As a significant exporter of premium, nutrient-dense food and employer of 80,000 people around the country, the New Zealand beef and lamb sector plays a central role in our nation’s economic backbone, while nourishing 40 million people around the world.

With growing concerns about the environmental impact of food production, and how the projected world population of 10 billion by 2050 will be fed with a healthy, sustainable diet, what does this mean for the New Zealand beef and lamb sector?  Fiona Windle, Head of Nutrition of Beef + Lamb New Zealand Inc takes us closer to the farm to investigate.

The general public are under increasing levels of pressure when it comes to making healthier decisions for themselves and their families – it has never been so complex. Throw in the environment and they’ve got an even greater moral dilemma to navigate through.

With this in mind, a greater understanding of food production systems and the environmental impact they have should be of growing importance to New Zealand health professionals – for the individuals they support, the workplaces they influence and the food supply they demand from.

Given the huge variances of production systems, the diversity of agricultural systems, and range of foods eaten around the world, it is fundamental a local context is applied, as outlined by the EAT Lancet Commission in its report Food, Planet, Health1.

So, in New Zealand, where 86% of households still enjoy red meat according to recent Colmar Brunton research, what happens beyond the meat cabinet, that backs the industry vision of being global leaders in producing sustainable meat?

New Zealand beef and sheep farmers are well placed in making a difference.  They are connected to the land and animals as caretakers and have to work within the limits and rhythms of nature, all the while enriching their piece of paradise to leave a legacy for the generations of farmers to follow.

So, what are the challenges and how are they being addressed?

Because environment is at the heart of what New Zealand beef and sheep farmers do, last year Beef + Lamb New Zealand Ltd released its environmental strategy2 to provide a direction in how the sector continues to be efficient in producing more with less.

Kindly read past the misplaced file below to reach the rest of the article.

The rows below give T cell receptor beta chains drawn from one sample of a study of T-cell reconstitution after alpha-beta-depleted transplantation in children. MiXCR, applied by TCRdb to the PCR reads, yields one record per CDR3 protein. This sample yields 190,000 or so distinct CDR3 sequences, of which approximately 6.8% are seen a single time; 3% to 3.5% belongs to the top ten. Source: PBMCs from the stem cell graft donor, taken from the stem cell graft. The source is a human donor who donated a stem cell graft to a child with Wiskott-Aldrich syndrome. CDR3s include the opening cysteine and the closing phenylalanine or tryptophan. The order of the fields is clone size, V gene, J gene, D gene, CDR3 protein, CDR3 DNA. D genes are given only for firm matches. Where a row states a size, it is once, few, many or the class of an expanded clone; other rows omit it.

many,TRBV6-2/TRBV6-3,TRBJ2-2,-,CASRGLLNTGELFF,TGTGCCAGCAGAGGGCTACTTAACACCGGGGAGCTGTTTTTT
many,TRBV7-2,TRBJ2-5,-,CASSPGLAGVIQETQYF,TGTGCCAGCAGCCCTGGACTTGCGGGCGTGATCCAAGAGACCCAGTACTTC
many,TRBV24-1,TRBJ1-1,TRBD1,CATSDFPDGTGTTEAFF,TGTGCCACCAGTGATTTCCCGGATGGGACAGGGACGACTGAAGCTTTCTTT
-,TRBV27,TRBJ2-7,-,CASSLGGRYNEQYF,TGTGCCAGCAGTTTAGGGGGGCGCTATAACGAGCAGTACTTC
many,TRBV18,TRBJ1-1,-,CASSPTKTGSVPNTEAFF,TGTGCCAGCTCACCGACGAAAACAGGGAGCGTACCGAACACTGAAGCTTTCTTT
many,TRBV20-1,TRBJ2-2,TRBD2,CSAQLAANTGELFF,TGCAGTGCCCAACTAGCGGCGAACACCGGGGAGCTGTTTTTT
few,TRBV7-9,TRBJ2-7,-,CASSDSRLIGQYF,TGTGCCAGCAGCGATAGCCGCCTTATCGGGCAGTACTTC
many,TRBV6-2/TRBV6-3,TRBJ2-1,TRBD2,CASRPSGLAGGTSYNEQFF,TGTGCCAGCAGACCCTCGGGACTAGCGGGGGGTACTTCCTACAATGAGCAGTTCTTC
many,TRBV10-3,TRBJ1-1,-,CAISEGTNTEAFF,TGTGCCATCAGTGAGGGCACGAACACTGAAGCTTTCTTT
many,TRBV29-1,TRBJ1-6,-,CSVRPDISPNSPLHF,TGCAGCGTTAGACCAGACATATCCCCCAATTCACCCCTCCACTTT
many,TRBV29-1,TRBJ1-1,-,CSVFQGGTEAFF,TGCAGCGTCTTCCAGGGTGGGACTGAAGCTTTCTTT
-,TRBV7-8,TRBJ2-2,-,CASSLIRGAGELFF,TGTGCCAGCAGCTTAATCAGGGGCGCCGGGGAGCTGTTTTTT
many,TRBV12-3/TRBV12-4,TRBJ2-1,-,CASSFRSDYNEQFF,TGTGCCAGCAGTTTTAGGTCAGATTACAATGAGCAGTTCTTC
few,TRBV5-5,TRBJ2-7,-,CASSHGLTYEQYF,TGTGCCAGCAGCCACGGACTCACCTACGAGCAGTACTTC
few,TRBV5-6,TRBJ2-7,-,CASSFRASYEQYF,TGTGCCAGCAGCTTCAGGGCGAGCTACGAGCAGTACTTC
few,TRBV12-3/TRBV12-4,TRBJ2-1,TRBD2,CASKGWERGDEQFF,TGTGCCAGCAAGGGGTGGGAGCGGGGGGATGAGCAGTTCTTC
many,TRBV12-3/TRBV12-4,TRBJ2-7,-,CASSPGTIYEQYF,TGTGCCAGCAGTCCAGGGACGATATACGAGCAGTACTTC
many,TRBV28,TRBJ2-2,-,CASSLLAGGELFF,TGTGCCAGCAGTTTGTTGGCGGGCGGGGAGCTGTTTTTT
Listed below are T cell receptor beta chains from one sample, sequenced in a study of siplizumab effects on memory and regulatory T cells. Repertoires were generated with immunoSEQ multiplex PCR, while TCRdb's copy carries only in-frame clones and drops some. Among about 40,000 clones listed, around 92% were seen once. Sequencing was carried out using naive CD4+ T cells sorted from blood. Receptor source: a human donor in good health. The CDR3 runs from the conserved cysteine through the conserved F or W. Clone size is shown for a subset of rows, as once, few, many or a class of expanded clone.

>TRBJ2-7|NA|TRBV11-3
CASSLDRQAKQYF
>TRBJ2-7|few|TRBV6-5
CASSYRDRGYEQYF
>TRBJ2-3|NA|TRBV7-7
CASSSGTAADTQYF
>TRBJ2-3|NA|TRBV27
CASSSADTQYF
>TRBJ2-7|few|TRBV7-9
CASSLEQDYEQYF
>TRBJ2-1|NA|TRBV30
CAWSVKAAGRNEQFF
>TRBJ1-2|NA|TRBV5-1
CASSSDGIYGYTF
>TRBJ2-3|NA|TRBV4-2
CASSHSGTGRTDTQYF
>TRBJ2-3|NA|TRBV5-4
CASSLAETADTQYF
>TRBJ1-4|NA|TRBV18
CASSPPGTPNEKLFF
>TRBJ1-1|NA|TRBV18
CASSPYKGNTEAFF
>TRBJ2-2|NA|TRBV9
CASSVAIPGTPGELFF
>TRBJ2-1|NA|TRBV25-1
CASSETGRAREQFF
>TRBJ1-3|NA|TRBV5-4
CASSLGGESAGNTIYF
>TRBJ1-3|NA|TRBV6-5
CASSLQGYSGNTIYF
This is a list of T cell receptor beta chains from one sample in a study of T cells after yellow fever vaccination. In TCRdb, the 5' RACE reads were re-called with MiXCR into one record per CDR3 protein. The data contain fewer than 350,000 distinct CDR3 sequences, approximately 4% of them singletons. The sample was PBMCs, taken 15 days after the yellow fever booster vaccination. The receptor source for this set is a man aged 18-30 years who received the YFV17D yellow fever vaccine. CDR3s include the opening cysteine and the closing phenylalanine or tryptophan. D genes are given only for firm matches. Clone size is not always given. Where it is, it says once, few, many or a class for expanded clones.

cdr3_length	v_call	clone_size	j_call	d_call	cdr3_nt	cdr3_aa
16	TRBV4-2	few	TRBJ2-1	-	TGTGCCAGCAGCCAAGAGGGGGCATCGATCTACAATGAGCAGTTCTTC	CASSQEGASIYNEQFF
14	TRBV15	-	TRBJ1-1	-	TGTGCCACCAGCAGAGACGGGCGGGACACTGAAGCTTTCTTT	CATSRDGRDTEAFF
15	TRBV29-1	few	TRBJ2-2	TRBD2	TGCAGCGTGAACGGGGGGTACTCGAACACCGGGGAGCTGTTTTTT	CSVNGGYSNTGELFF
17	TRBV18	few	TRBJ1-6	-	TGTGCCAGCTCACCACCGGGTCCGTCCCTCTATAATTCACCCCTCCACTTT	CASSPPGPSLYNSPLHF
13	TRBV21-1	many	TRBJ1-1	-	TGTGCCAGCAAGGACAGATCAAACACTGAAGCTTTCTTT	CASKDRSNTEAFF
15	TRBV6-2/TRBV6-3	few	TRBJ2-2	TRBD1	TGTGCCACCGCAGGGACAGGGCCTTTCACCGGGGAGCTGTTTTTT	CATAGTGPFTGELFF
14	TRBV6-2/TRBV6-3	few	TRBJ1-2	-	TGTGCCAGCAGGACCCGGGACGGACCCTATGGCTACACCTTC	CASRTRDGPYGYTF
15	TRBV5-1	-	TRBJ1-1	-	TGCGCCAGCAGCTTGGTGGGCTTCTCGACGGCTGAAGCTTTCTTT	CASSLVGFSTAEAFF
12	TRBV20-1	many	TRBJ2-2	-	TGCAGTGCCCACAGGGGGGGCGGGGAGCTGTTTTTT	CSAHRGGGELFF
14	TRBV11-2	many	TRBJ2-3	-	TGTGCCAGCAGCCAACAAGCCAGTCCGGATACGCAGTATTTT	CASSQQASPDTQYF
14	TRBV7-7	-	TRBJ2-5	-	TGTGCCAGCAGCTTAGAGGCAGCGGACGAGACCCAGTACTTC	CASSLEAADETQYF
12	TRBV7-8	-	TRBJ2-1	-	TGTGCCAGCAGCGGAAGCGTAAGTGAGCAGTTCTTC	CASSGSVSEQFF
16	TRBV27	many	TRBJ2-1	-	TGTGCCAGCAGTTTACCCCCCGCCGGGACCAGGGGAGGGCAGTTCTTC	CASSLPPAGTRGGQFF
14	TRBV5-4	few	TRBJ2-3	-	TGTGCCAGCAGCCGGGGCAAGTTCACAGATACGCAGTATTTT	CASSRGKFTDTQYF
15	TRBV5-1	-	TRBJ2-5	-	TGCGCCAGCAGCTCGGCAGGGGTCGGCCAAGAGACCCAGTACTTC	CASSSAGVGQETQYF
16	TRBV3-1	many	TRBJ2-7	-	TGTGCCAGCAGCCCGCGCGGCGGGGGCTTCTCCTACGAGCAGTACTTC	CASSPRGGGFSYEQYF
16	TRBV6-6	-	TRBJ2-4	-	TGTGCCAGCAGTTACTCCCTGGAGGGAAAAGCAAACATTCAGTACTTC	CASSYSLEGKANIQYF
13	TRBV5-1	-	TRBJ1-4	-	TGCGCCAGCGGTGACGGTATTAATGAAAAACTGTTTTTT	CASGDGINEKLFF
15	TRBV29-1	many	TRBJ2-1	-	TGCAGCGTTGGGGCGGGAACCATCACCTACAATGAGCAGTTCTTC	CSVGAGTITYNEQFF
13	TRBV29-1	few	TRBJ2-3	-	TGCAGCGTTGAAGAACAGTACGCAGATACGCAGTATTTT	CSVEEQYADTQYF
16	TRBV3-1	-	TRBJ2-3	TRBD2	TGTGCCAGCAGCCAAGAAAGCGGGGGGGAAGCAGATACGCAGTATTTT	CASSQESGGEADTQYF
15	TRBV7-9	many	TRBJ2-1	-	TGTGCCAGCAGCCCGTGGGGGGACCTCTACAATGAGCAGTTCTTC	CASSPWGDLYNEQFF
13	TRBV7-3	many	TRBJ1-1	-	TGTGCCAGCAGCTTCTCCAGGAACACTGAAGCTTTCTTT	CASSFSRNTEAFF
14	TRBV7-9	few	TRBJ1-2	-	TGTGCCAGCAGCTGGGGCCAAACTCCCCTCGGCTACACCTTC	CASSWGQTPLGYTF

Let’s talk emissions.  Most of us working in the health sector deal with bodily functions when it comes to determining health status, so when we talk about cows and sheep farts, I wouldn’t expect readers to flinch.  Of course livestock do contribute emissions to the atmosphere, but innovation in livestock management can deliver a significant share of the necessary mitigation effects3.  This includes regenerative grazing systems, breeding low methane emitting ruminants, the use of a vaccine to reduce ruminant methane emissions, and identifying inhibitors that reduce methane emissions.  There is still work to be done, but many farmers are adapting to these technologies and in turn, are having a net positive impact on the environment.

For the last three decades, the New Zealand beef and sheep sector has been reducing its emissions. Today’s emissions are 30% below the 1990 carbon emissions values, which exceeds New Zealand’s current Paris 2030 target (11% below 1990 levels)4.  It’s fair to say we are on track towards being a carbon neutral industry by 2050.

Trees also have a positive role to play in removing or sequestering carbon from the atmosphere, which is why researchers from the University of Canterbury’s School of Forestry and AUT quantified the number of trees on beef and sheep farms.  The report5 found that there was some 2.8 million hectares of native bush on sheep and beef farms. When combined with 180,000 hectares of pine on our sheep and beef farms, not only does this improve biodiversity and soil quality, there is undoubtedly a significant amount of carbon sequestered (removed from the atmosphere), which isn’t currently being attributed to our farmers.  However, we need to get a better understanding of how much carbon is being sequestered, with further research underway.

With the growing interest in plant-based foods, it begs the question should beef and sheep farm land convert to growing crops?  In New Zealand, there is a wide range of land types from rolling and flat pastures at sea level to rugged hill country and mountainous regions. Topography, climate and soil fertility all dictate the most appropriate fit-for-purpose land use.